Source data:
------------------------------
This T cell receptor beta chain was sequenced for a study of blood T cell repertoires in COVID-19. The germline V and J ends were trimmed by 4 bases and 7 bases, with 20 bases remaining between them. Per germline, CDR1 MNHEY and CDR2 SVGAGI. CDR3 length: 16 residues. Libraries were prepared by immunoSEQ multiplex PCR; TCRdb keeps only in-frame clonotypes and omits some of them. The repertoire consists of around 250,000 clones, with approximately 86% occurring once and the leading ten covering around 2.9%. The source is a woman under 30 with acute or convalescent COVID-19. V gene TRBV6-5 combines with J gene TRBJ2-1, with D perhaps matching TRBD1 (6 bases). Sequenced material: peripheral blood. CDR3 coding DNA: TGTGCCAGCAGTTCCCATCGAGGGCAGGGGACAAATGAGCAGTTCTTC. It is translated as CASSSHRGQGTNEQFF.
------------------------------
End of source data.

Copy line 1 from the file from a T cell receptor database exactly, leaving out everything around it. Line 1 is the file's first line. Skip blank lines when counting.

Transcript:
This T cell receptor beta chain was sequenced for a study of blood T cell repertoires in COVID-19. The germline V and J ends were trimmed by 4 bases and 7 bases, with 20 bases remaining between them. Per germline, CDR1 MNHEY and CDR2 SVGAGI. CDR3 length: 16 residues. Libraries were prepared by immunoSEQ multiplex PCR; TCRdb keeps only in-frame clonotypes and omits some of them. The repertoire consists of around 250,000 clones, with approximately 86% occurring once and the leading ten covering around 2.9%. The source is a woman under 30 with acute or convalescent COVID-19. V gene TRBV6-5 combines with J gene TRBJ2-1, with D perhaps matching TRBD1 (6 bases). Sequenced material: peripheral blood. CDR3 coding DNA: TGTGCCAGCAGTTCCCATCGAGGGCAGGGGACAAATGAGCAGTTCTTC. It is translated as CASSSHRGQGTNEQFF.